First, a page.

In unsettling news, mosquitos carrying the Zika virus have finally found their way to Florida. On Tuesday, officials confirmed 14 cases of mosquito-borne Zika in the Wynwood neighborhood of Miami, leading many people around the country to start worrying on overdrive. But has mosquite-borne Zika been found in other U.S. states? Not yet, and hopefully not ever.
Up until recently, although Zika had been reported in almost every state in the United States, it was solely the kind brought back from travel abroad, or transmitted from person to person through sexual contact. The news of a mosquito-borne variation in Florida is scary, especially for pregnant women. Though Zika does not cause serious symptoms in most people, it can have terrible consequences for pregnant women, with babies exposed to the virus in the womb having the potential to be born with birth defects like microcephaly.
Consequently, the Centers for Disease Control and Prevention (CDC) has warned pregnant women to stay away from the Wynwood area, as well as portions of nearby Edgewater. The agency has also advised women who went to the area over the last month and a half to avoid getting pregnant for at least another two months. This is definitely scary news, but the bright side is that so far, mosquito-borne Zika seems to be contained solely to Florida. However, the United States government will have to act fast to make sure it stays that way.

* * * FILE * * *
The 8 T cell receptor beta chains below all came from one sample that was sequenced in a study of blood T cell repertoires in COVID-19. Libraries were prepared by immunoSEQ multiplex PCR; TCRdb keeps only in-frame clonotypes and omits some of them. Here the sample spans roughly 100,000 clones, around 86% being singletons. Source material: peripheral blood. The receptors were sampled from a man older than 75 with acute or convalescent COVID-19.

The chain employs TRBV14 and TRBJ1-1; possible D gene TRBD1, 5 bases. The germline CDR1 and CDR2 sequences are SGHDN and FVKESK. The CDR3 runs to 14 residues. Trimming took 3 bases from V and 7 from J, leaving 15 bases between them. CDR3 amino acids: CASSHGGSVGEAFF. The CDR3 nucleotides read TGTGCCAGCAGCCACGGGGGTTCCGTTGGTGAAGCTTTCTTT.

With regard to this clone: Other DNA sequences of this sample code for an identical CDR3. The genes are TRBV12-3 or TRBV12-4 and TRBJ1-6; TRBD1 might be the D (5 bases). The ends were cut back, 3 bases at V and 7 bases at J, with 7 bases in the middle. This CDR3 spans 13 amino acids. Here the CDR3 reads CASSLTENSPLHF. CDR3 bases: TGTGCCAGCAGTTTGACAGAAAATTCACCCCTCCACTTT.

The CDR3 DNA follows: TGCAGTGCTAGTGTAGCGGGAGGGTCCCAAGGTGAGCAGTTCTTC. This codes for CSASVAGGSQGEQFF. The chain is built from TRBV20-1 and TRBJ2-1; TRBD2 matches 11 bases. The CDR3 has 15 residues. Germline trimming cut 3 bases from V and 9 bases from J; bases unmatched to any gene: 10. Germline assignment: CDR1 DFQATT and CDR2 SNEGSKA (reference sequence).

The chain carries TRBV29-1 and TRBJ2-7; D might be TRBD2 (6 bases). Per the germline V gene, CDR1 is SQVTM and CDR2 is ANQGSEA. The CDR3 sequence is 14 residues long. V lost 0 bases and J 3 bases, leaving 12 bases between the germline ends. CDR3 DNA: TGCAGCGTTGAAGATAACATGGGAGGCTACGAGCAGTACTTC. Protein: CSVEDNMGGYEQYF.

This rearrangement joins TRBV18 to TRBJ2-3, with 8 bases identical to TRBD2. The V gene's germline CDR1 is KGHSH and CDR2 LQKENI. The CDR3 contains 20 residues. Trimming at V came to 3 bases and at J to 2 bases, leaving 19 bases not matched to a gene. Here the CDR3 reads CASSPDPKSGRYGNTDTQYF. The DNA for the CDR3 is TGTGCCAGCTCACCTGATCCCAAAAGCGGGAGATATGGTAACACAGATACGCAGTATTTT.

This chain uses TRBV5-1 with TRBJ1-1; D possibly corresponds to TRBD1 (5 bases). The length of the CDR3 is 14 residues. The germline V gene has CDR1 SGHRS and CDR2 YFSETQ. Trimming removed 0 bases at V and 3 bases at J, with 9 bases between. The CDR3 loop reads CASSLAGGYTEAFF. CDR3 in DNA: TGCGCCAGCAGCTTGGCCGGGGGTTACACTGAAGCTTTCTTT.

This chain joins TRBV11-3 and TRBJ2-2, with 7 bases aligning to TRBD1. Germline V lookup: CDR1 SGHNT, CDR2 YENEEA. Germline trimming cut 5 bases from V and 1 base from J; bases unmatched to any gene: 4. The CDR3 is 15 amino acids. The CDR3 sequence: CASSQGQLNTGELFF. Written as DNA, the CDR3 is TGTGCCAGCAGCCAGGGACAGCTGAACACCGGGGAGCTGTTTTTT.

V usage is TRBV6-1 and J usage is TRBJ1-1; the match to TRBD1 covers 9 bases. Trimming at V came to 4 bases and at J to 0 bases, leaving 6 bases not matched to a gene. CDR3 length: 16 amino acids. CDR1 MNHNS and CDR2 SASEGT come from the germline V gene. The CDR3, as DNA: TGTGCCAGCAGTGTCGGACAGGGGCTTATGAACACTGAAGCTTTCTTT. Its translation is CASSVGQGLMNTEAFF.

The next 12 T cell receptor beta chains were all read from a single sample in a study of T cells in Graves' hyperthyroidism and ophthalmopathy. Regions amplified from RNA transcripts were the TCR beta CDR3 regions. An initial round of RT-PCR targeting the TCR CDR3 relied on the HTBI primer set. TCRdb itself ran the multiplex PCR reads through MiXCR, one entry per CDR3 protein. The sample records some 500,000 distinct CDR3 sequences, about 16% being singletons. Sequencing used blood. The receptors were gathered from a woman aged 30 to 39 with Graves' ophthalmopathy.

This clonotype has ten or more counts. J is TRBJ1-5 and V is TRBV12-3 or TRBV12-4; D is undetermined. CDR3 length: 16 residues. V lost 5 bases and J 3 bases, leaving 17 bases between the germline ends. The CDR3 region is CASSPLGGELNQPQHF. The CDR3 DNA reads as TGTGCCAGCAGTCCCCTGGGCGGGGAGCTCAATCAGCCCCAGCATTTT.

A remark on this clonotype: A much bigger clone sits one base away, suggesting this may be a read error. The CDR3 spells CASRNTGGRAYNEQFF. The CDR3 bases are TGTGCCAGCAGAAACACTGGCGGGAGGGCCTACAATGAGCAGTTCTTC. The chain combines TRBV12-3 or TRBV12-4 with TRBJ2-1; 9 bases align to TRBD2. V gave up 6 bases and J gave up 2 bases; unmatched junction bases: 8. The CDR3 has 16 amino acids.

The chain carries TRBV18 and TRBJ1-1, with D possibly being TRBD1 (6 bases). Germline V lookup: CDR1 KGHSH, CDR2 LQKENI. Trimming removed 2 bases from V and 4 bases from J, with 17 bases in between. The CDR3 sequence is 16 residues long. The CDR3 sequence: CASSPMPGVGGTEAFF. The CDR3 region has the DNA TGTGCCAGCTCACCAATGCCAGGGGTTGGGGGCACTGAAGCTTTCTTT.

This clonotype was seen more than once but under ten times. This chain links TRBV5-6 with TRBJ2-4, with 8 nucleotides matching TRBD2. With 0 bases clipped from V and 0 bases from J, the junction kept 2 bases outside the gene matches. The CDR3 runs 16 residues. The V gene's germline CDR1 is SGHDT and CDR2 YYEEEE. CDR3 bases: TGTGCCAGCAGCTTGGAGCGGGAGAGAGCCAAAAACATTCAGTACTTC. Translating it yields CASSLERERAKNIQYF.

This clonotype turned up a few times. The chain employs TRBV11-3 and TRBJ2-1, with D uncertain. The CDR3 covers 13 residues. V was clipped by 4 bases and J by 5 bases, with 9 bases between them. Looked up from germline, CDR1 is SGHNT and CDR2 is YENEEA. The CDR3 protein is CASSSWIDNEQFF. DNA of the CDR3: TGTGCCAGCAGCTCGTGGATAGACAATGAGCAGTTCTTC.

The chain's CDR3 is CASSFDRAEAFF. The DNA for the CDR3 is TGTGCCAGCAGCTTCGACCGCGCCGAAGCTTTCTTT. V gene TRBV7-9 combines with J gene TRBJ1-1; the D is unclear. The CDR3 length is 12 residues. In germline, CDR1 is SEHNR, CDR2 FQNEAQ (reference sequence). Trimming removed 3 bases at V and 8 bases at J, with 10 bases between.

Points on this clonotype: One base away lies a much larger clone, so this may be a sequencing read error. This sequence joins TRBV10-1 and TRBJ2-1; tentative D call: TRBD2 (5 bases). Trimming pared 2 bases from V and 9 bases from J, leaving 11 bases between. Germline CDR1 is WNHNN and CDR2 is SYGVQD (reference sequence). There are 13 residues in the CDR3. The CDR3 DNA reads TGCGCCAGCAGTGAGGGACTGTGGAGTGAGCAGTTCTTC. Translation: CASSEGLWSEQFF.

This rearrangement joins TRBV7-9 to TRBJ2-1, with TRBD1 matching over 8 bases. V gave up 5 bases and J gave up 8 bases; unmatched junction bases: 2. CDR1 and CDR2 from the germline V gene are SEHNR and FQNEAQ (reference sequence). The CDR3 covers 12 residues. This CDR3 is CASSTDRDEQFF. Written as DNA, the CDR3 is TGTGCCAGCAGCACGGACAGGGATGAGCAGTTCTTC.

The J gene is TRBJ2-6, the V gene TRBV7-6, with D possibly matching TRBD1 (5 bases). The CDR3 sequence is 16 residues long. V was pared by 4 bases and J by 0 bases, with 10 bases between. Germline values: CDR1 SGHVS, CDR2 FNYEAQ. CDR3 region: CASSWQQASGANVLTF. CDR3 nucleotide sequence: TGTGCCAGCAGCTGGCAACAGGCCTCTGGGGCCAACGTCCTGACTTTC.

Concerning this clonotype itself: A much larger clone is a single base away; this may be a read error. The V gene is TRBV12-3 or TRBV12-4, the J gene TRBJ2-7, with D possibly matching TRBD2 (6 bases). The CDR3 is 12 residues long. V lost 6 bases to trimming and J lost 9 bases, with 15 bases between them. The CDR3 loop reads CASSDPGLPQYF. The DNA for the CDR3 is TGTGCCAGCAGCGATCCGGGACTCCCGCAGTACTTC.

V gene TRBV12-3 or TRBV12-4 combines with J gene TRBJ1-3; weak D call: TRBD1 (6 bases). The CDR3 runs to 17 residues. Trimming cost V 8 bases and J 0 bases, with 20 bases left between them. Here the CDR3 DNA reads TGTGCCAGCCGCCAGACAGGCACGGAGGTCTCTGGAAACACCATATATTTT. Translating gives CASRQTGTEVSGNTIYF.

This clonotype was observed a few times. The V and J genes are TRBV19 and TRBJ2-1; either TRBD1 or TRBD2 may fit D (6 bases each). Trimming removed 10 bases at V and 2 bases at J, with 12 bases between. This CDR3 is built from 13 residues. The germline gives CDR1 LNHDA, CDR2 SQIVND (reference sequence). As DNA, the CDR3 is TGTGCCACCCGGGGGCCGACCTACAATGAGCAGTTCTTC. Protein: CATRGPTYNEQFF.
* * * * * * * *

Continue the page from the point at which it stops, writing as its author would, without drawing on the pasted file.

In a statement on his website, Florida Governor Rick Scott called on the federal agency to help, saying,
Following today's announcement, I have requested the CDC activate their Emergency Response Team to assist the DOH in their research, investigation, and sample collection efforts. Their team will consist of public health experts, whose role is to augment our response to confirmed local transmissions of the Zika virus.
Up until this point, the federal government has been lacking in its response to Zika, with President Barack Obama's request for $1.9 billion to fight the virus getting tied up in partisan squabbling. Congress failed to pass any sort of Zika bill before adjourning for the summer, but leaders have recently been calling for an emergency session to respond to this crisis. In the meantime, the CDC has sent down multiple officers to the state, in the hopes of containing the virus.
Hopefully Congress will be able to get its act together as soon as possible. The threat of mosquito-borne Zika in the United States is now a reality, and everyone needs to put aside politics to contain it as well as they possibly can.